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It was a walk the late Lt. William Lebo knew by heart.
A daily ritual that took the 40-year-veteran of the Lebanon City Police Department from his home near Southwest Park to the then-headquarters of the Lebanon police force in the Lebanon County Municipal Building on S. 8th St.
Lebo – who was just a month shy of retirement when he was shot and killed while responding to a residential break-in on March 31, 2022 – has been described by his fellow officers as having been practical and community-oriented, with a larger-than-life personality. Lebo’s personality shined through in a speech last year, when Officer Eric Sims noted that Lebo tried nearly every sort of transportation on the mile-long commute to work, except for his car, which would have taken him off the streets he knew so well.
Read More: Community celebrates Lt. William Lebo’s life and service
“He took a pogo stick, he used a mini-Segway, he took his bicycle, and he even used his mother-in-law’s scooter,” said Sims in a celebration of life ceremony at Hershey’s Giant Center last April.
As the Lebanon City Police Department gathered in Southwest Park on the morning of March 31, 2023, one year following Lebo’s tragic death, it’s impossible to say what was going through each member of the force as they began to retrace Lebo’s steps on the way to a remembrance ceremony at Lebanon City Hall, but one thing’s for sure – Lebo was dearly missed, and his impact on the force would not soon be forgotten.
“It’s surprising that it was only one year ago, that the tragedy happened,” said state Sen. Chris Gebhard (R-48) in an interview at Southwest Park as the officers departed on their walk to City Hall. “These people are heroes in our community, and the least we can do is come out and support them, and see them off on this walk.”
Leaving Southwest Park at 8 a.m., the officers headed to the Lebanon Valley Rail Trail, which they traversed to the 8th Street Trailhead, before proceeding past the Lebanon County Municipal Building en route to Lebanon City Hall.
Arriving at City Hall, city police were greeted by a display of Lebanon City Fire Department’s Truck 18 and Rescue Hose Company No. 4’s Truck 20 with their aerials extended.
At City Hall, Lebanon city Mayor Sherry Capello and other assembled staff and officials were ready for a wreath-placing ceremony.
Following the wreath placing, officers, city officials, and Lebo’s family members moved inside City Hall for a remembrance ceremony. The ceremony began with remarks from Mayor Capello.
“All of you here today were touched in some way by the life of Lt. Lebo,” said Capello. “A soulmate, a son, a brother, a friend. You all bear a special burden.”
“There is no speech or ceremony that can ease your pain, but we hope that we can fill your hearts with our city’s gratitude.”
During the ceremony, Capello presented Lebo’s love of 14 years, Lora Lebo, with a posthumous Medal of Honor for the late lieutenant.
“The award we will be presenting today does not scratch the surface of how indebted we are to the lieutenant for his selfless service to the City of Lebanon,” said Capello, adding that the Medal of Honor is the highest and most prestigious award bestowed by the city upon an officer.
After the Medal of Honor was presented to Lora Lebo, Lebanon city Police Chief Bret Fisher spoke to the assembled officers, officials, and family members. Fisher explained the significance of the green and white umbrella on the podium in front of him.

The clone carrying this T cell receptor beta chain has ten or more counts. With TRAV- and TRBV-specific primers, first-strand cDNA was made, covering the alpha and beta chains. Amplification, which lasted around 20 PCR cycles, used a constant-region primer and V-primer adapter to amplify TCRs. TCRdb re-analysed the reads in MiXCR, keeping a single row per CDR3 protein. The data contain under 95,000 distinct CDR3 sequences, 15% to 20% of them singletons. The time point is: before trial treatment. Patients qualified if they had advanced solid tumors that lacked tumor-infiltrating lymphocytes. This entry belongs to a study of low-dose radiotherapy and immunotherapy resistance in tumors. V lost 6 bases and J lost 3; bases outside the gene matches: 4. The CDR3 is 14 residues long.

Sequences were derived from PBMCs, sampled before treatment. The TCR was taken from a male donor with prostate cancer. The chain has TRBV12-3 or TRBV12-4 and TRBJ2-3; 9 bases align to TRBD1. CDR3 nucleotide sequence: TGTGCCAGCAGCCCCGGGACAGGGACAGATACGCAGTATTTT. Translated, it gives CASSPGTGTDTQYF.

This was Lt. Lebo’s umbrella, he said, one Lebo took with him anytime there was a chance of rain in the forecast. Fisher said the umbrella remained in the police department after Lebo’s passing, and occupied a spot in the former South 8th Street department headquarters where officers would see the umbrella as they left for the day. The umbrella, Fisher said, made its way to the department’s new headquarters in City Hall after the relocation last summer, and there the umbrella found a new location.
“It’s at a place where you only really notice it when you come to work and start of your day,” said Fisher. “It’s like he’s coming to work with you and a part of him does come to work with us every day.”
Fisher described an officer who loved his job, his wife, and his community.
“He would always take calls that came in at the front window if he was available,” said Fisher. “He was always willing to pass knowledge along or willing to help but with that he let you struggle or try to figure it out on your own.”
“It seemed he knew all the city ordinances and could recall using them with an example. He went home for lunch most days; he liked a good joke and he loved and was proud of being a Lebanon city officer.”
Fisher also explained the significance of the department’s walk that morning, and why the officers walked alone.
“First and foremost, to honor Lt. Lebo for being a dedicated police officer for 40 years and to reinforce the idea that the policing profession is a noble and worthy cause,” said Fisher. “Second, that this city police department is like no other and has a brotherhood that is part of all of us that have walk thought the doors of LPD and put on our badge.”
Fisher ended his speech with two remarks. The first was a plea for any officers struggling with this tragedy to find someone to talk to about it. The second was a hallmark light-hearted saying of Lebo’s whenever he saw members of the public in a public area of the department for a tour: “It’s good to see you on this side and not on the other side being arrested.”
Capello and Fisher ended the morning’s remembrances with a callback to how it began – Lebo taking one of his varied transportation modes and riding off into the sunset, through the community that he served and back home to the wife that he loved.
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